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Inkwell, McLaren Vale Dudley Brown & Irina Santiago-Brown

Top Vineyards

In McLaren Vale’s Tatachilla subregion, Dudley Brown and Irina Santiago-Brown’s Inkwell Vineyards is a model vineyard operation with sustainability as a driving principal. Certified organic since 2017, the vineyard has been managed with strict organics since 2008. From an existing young vineyard planted solely to shiraz, the varietal mix has been tweaked since 2011 to include climate-apt grapes like primitivo, grillo and arinto, while the viticulture has been continually tweaked to improve soil health and reduce water usage. The property also houses an off-grid luxury hotel and significant biodiversity corridors. All wines are made onsite and range from varietal expressions of regional hero varieties to orange wines and preservative-free offerings.

Dudley Brown and Irina Santiago-Brown work hand-in-glove on their Inkwell site, dedicated to making wine with a vineyard-first philosophy and sustainability at the core. But it’s no exaggeration to say that Santiago-Brown wrote the book on sustainability in this country, with McLaren Vale’s pioneering Sustainable Australia Winegrowing program built around her research. (That program was then taken up into a national program, now called Sustainable Winegrowing Australia.) Both Brown and Santiago-Brown not just live by the tenets of that research, but they’re on a never-ceasing quest to improve upon it at all levels.

“Since 2003, we have managed our property using the triple bottom line [environmental, economic and social sustainability] with continuous improvement as the backbone of our business philosophy,” says Santiago-Brown. “Our practice has evolved substantially over the last 18 years, and this is part of the plan: do, assess, improve, cycle, journey.”

Dudley Brown and Irina Santiago-Brown work hand-in-glove on their Inkwell site.

This process of action then observation is critical for the pair. “We believe that in agriculture we cannot change all variables at the same time,” she says, “otherwise we don’t really know what makes a difference. We tend to make meaningful changes one at a time and trial them before we apply it to the entire business. As an example, when we decided to introduce a mix of different plants and grasses to replace our single variety cover crop, we did it in every other row instead of in two of our blocks. We loved the results and are now applying it to the entire vineyard.”

Prior, the mid-row was a grass monoculture, which needed to be slashed, where the new multi-species sward is crimp-rolled, which ensures the soil remains covered and therefore cooler. Brown notes that it also “enhances the environment for soil life and increases nitrogen and carbon levels, helping our vines to be more resilient in case of extreme weather events and allows us to harvest at full ripeness but lower Baume [the measure of sugar ripeness, which translates to potential alcohol].”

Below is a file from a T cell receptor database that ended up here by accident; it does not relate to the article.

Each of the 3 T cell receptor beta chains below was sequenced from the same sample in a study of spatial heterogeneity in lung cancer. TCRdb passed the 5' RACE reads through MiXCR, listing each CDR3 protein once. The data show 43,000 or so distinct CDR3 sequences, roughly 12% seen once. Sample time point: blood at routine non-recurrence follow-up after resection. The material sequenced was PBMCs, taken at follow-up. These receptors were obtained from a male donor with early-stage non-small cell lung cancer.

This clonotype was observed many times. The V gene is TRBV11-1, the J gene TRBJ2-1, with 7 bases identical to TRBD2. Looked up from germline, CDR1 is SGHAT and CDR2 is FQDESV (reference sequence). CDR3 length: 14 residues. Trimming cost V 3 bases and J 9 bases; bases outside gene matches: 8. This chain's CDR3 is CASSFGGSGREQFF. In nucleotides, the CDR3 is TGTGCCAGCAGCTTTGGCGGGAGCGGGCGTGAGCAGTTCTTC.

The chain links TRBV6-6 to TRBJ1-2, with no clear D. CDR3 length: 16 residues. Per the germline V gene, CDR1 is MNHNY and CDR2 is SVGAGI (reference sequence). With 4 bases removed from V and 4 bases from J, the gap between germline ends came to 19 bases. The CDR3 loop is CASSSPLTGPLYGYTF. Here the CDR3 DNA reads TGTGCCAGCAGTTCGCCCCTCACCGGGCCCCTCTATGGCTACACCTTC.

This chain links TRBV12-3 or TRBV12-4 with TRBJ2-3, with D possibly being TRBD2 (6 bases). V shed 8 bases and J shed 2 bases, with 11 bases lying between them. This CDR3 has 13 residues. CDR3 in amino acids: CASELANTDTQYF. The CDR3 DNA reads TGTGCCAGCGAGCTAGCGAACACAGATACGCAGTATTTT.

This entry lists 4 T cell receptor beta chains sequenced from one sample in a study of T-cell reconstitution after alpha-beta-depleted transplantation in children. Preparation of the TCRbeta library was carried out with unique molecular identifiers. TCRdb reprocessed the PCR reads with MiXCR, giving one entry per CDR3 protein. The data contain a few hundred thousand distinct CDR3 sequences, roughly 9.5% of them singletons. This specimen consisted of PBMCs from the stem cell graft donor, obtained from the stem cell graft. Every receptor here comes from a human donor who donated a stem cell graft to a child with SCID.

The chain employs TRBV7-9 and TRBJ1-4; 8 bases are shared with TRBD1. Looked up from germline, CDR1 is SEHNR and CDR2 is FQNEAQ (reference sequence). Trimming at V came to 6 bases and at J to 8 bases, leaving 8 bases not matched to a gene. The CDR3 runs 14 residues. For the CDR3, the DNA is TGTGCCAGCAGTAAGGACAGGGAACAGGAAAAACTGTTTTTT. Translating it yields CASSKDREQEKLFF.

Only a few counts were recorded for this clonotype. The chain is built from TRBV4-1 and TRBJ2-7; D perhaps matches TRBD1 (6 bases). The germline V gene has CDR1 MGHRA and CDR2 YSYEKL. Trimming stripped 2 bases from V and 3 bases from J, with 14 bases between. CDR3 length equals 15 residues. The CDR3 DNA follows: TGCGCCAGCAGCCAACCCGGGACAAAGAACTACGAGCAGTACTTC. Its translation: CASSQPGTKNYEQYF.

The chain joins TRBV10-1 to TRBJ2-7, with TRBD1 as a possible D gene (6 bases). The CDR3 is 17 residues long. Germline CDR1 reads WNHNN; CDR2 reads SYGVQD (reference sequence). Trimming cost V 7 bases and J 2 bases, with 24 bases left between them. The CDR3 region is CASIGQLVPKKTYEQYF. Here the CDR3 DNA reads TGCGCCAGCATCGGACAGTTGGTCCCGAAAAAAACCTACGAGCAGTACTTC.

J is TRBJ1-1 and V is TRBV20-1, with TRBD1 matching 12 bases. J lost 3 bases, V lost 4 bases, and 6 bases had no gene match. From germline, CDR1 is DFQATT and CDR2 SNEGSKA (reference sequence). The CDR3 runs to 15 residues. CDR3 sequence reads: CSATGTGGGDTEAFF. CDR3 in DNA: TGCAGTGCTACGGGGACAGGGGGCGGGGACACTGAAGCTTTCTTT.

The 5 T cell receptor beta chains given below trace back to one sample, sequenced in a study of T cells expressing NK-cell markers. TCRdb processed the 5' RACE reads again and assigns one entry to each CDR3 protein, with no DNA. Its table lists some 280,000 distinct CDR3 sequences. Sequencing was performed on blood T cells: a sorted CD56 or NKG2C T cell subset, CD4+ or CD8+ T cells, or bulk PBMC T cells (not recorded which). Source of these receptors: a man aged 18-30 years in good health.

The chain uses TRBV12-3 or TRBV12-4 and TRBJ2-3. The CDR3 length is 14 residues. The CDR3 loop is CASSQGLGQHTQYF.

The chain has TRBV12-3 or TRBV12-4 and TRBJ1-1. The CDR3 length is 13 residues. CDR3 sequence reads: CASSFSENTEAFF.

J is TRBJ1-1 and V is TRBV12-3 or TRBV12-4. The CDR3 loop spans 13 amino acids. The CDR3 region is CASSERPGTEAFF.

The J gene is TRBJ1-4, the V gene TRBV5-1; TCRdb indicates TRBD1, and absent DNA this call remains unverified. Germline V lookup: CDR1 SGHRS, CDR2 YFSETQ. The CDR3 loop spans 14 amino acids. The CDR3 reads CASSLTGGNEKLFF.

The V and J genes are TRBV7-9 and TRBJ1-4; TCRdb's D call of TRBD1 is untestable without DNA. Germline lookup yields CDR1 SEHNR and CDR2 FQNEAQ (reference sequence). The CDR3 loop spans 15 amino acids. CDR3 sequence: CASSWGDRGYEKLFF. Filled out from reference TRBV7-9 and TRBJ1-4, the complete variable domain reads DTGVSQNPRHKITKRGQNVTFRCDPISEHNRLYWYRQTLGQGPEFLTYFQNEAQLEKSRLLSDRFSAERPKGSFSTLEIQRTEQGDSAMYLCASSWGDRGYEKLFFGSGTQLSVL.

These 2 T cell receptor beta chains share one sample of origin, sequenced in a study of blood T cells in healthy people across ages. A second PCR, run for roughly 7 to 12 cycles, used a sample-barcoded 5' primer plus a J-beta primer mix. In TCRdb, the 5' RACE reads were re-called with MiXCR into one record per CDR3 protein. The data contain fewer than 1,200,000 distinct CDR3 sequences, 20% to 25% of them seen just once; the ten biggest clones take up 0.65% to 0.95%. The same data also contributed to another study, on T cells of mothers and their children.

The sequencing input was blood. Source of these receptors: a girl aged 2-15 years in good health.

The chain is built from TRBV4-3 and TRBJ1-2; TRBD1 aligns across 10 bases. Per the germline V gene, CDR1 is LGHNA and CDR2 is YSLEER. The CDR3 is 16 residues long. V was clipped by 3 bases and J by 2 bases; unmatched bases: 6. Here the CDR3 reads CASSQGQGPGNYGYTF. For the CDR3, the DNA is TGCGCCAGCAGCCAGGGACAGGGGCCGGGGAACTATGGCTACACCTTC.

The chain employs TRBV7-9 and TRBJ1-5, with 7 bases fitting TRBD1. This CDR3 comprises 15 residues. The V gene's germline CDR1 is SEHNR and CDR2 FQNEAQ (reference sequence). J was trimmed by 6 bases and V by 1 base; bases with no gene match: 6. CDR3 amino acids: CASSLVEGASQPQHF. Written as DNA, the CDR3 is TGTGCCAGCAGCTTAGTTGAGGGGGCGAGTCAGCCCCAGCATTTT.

Santiago-Brown readily admits that they are still on a learning curve about their site and business and how both will respond to their actions, but she’s convinced that diversity will be at the heart of all their positive changes. “Diversity in cover crops, diversity in clones of the same variety, when possible, diversity of varieties. Diversity in people, from diverse origins to age, that work with us – at a certain stage our main team had representatives of all continents! At Inkwell, diversity is our mantra!” she says.

“We believe that in agriculture we cannot change all variables at the same time, otherwise we don’t really know what makes a difference. We tend to make meaningful changes one at a time and trial them before we apply it to the entire business. As an example, when we decided to introduce a mix of different plants and grasses to replace our single variety cover crop, we did it in every other row in two of our blocks. We loved the results and are now applying it to the entire vineyard.”

That varietal mix has seen the site evolve from having just the one variety to having eight, some on own roots and some grafted. The shiraz vines were planted in 1997, 2000 and ’03, with primitivo, mataro, grenache, cabernet sauvignon, arinto and grillo either planted or grafted from 2011. “We are a source block for three heritage clones of shiraz for the Vine Improvement Society of McLaren Vale,” adds Santiago-Brown, “demonstrating that our vineyard management and biosecurity practices are working, as our vines are virus free and healthy to be propagated in other properties in our region.”

While the duo scrutinise every element of their vineyard and business to be more effective and sustainable, their gaze extends well beyond their fence line. Brown founded the movement that brought about the McLaren Vale Character Preservation Acts, limiting urban sprawl into the winegrowing region, with a planned 6,000-house suburb now being developed for vineyards using reclaimed irrigation water. He also received a $4-million grant to establish the McLaren Vale Mains Water Substitution project, which swapped mains water out for reclaimed wastewater to use for irrigation, “ultimately saving one gigalitre of potable water annually – enough drinking water for all of McLaren Vale,” says Santiago-Brown. “This had the flow on effect of reducing wastewater to the Gulf of St. Vincent by one gigalitre per year in perpetuity and saving as many as 70 growers from bankruptcy when mains water prices increased 350 per cent shortly thereafter.”